rush of the Don’s romping rampages, despite the artful timing and neat
delivery of Brindley Sherratt’s yobbish Leporello.

The cast tried their best to inject some frisson. The women fared best.
Deputising at the last minute for Rebecca Evans (afflicted with infected
sinuses), Sarah Redgwick was dramatically convincing as the scorned and
scornful Donna Elvira. Attired in a sharp red suit, her ‘Mi tradi’
was clear and penetrating, and she never once became the nagging harridan or
neurotic hysteric of Giovanni’s imaginings. Katherine Broderick has a
sufficiently hefty voice for Donna Anna, but at times it was rather shrill and
ragged, especially in Act 1. Sarah Tynan’s Zerlina was ravishingly sweet,
and she minced delightfully; her bright sound was consistently matched by John
Molloy as Masetto. But whatever happened to subtle innuendo: why, oh why, was
Masetto offered a boxing glove on a silver platter during Zerlina’s
faux-subordinate ‘Batti, batti’?

Don_Giovanni_Sarah_Redgewick_Iain_Paterson_Brindley_Sherratt_credit_Donald_Cooper.pngSarah Redgewick as Donna Elvira, Iain Paterson as Don Giovanni and Brindley Sherratt as Leporello

In the title role, Iain Paterson showed that he is a composed, accomplished
singer, able to vary and control his voice, a confident stage presence. Yet,
though the text was clearly enunciated and singing flexible and relaxed, he
didn’t generate sufficient testosterone-fuelled dynamism — maybe
the baggy Jesus t-shirt was to blame. Moreover, it was no fault of
Paterson’s that his ‘Senerade’, delectably sung, made no
dramatic sense: for, after a surfeit of comic crudities, Sams’ inserts
sentimental longings for an ideal love, ‘the one I miss the most’,
yearnings which are totally unconvincing. Mawkish projections of this
‘muse’ — assumingly an idealisation of female beauty —
did not help.

As Don Ottavio, Robert Murray produced a warm tone and presented a generous
heart as Donna Anna’s loyal, steady ‘protector’; he performed
‘Dalla sua pace’ with a consistently smooth line and striking
radiance. Unfortunately, his portrait of integrity and loyalty was not assisted
by the spangly, heart-shaped balloon he was forced to clutch, or the smooching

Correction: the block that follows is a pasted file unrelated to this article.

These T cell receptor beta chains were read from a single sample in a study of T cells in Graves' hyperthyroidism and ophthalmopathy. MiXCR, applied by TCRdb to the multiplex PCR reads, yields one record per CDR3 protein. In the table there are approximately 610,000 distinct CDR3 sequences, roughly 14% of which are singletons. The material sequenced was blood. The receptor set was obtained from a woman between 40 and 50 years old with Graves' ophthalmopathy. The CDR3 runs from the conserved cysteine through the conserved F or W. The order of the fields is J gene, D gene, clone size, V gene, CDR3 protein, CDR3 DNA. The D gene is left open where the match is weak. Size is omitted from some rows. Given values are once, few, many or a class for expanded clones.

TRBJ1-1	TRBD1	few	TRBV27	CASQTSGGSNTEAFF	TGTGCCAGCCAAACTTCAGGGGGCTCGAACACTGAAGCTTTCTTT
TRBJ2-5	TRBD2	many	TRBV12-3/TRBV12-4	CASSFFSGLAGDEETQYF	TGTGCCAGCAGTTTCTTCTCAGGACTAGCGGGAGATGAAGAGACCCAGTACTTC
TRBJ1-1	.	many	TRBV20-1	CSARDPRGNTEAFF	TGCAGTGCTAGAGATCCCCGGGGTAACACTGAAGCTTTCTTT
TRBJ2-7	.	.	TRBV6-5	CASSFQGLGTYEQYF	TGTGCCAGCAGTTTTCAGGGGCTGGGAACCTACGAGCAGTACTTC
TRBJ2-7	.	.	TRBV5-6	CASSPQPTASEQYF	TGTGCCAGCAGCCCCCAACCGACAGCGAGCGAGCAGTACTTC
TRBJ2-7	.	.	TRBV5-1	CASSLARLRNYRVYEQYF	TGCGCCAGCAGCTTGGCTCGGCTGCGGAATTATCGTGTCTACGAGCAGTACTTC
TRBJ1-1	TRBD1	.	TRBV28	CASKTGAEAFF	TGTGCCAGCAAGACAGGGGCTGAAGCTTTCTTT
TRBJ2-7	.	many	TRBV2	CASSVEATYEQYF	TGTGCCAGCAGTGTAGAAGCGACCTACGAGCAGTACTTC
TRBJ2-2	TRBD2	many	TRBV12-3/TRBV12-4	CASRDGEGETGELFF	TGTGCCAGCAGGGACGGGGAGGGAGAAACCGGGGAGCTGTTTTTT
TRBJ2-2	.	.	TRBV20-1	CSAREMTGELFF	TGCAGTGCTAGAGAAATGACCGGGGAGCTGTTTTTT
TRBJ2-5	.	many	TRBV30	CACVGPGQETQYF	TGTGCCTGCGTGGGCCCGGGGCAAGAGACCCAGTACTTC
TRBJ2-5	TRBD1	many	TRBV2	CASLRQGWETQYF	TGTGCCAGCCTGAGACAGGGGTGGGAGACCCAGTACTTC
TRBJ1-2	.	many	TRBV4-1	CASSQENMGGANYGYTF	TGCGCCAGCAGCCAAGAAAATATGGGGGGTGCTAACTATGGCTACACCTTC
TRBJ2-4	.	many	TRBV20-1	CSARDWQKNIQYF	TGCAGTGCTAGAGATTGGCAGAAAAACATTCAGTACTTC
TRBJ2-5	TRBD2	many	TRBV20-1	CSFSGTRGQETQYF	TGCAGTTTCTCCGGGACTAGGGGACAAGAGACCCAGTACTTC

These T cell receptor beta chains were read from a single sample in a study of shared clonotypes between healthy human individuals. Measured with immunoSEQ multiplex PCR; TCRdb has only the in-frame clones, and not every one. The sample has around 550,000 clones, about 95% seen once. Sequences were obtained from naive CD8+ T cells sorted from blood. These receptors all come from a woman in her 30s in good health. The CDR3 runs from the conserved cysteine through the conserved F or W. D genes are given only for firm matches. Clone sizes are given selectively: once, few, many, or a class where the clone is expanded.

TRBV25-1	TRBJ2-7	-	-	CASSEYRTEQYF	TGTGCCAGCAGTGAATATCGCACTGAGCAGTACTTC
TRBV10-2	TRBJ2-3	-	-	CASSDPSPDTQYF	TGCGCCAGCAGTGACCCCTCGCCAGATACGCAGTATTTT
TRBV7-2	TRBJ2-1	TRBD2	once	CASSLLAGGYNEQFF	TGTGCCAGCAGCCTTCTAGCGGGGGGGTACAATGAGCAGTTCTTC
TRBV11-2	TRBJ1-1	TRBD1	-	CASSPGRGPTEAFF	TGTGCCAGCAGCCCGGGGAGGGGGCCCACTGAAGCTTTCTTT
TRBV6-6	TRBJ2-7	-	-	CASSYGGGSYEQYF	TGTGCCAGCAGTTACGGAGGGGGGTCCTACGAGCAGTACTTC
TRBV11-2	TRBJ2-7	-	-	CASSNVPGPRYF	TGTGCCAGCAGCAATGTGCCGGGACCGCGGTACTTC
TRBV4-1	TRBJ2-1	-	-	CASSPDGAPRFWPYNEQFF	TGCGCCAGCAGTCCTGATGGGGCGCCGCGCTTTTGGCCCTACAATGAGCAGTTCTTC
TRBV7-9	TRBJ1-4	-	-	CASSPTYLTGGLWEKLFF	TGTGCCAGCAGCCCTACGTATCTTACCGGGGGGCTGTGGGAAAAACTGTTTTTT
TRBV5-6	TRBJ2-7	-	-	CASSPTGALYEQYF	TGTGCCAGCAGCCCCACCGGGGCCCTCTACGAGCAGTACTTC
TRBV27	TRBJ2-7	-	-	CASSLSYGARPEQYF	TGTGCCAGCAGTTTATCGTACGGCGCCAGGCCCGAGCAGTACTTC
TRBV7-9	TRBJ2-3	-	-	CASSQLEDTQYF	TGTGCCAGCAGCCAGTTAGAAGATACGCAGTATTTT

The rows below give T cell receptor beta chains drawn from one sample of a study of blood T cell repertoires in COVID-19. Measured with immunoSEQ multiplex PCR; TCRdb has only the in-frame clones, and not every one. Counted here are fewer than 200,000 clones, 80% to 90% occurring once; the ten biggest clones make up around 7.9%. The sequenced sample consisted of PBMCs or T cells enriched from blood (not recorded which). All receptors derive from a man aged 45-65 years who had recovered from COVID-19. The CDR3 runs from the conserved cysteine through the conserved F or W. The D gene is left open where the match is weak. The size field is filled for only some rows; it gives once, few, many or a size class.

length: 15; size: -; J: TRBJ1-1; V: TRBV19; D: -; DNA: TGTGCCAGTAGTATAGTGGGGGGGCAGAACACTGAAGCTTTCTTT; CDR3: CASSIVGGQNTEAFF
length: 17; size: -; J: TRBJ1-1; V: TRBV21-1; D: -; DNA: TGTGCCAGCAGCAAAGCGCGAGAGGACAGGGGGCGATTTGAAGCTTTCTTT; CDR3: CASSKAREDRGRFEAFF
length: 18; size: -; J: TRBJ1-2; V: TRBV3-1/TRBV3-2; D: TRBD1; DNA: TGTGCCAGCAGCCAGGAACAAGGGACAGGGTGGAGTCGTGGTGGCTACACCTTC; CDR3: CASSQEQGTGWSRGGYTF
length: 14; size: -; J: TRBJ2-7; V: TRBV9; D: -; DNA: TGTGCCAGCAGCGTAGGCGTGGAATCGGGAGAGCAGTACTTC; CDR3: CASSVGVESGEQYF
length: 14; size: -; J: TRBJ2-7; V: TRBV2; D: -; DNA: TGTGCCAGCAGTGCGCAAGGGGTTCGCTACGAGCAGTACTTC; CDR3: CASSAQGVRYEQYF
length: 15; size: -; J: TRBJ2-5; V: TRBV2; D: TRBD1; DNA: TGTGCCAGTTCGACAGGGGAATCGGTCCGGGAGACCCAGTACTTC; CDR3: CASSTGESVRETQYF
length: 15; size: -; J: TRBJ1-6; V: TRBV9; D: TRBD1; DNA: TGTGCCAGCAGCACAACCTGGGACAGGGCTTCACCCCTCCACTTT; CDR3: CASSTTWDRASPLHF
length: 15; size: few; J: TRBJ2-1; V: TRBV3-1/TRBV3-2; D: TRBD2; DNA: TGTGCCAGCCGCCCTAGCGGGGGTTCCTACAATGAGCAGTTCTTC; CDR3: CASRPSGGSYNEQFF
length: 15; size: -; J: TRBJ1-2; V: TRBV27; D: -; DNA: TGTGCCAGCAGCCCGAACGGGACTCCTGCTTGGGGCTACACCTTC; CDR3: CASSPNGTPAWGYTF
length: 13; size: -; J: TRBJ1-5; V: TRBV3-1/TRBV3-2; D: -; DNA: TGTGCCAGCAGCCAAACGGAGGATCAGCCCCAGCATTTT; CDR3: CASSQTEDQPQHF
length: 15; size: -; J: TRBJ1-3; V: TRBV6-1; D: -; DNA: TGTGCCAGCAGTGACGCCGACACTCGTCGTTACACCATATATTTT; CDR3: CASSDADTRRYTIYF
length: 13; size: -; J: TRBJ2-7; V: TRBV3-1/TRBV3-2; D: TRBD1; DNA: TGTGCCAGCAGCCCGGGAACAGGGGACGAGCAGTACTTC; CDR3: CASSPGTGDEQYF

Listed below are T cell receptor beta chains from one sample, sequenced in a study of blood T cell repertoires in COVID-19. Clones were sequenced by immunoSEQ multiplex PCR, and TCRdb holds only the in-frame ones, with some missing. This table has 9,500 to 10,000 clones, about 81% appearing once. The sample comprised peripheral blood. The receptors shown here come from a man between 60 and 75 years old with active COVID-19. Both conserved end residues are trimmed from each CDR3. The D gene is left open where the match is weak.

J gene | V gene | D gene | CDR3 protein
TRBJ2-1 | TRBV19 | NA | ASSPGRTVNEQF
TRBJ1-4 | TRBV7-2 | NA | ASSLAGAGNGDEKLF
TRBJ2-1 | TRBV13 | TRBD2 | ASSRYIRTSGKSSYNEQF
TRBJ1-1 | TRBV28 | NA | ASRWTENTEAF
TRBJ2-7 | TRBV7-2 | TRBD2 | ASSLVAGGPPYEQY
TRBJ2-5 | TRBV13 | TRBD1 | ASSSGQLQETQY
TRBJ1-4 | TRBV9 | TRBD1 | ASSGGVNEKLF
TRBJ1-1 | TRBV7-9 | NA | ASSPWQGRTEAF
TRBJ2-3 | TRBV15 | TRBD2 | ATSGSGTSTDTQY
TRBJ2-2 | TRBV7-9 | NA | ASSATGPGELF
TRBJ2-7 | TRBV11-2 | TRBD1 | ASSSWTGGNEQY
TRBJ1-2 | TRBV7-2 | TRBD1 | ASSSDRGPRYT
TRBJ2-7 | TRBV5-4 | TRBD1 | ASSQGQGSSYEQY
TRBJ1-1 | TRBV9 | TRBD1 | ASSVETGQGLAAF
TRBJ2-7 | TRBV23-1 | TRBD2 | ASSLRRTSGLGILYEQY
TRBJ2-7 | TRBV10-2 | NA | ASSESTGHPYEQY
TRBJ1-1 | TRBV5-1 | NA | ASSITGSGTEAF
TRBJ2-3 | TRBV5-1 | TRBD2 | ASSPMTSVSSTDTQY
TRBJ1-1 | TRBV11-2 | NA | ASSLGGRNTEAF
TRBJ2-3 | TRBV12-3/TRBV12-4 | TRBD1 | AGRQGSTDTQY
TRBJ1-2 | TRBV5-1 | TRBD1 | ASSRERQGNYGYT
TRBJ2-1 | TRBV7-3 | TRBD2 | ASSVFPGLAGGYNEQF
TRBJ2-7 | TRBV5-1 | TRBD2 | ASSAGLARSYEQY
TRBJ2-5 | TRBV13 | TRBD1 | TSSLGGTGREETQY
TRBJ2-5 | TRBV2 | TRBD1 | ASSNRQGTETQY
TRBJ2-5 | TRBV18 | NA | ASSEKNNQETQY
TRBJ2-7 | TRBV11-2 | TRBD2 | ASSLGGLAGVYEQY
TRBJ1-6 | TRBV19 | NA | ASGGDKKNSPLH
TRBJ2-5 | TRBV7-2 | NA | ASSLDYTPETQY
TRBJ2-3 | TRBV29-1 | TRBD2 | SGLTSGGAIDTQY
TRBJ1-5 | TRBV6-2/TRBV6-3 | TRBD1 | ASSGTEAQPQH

couples dancing in distance. Murray suffered a fair share of the
director’s indignities, encouraged inexplicably to remove his clothes at
the end of the great Sextet? Matthew Best lacked a monumental majesty in the
opening scene, but was suitable imposing at the close and made a striking
image, slumped, white-suited and pallid against a graffitied wall. The chorus
of identikit demons were, like their surroundings, unfocused and lacking

The closing scene begins with Giovanni and his side-kick, slouched like
drunken tramps on a grimy street, preparing a pavement picnic of takeaway
left-overs drawn from a discount-store carrier-bag: an image that ironically
rather sums things up — for, like the stale bread rolls they fling
contemptuously at the Commendatore, there really is a lot of garbage in this
production. The mock-fugue finale presents a simple moral: “if
you’re bad you’ll go to hell” — relevant in more ways
than one.

Claire Seymour

image_description=Katherine Broderick as Donna Anna and Iain Paterson as Don Giovanni [Photo by Donald Cooper courtesy of English National Opera]
product_title=W. A. Mozart: Don Giovanni
product_by=Don Giovanni: Iain Paterson; Donna Elvira: Sarah Redgwick; Donna Anna: Katherine Broderick; Leporello: Brindley Sherratt; Don Ottavio: Robert Murray; Zerlina: Sarah Tynan; Commendatore: Matthew Best; Masetto: John Molloy. Conductor: Kirill Karabits. Director: Rufus Norris. Set Designer: Ian MacNeil. Costume Designer: Nicky Gillibrand. Lighting Designer: Mimi Jordan Sherin. English National Opera, Coliseum, Saturday 6th November
product_id=Above: Katherine Broderick as Donna Anna and Iain Paterson as Don Giovanni

All photos by Donald Cooper courtesy of English National Opera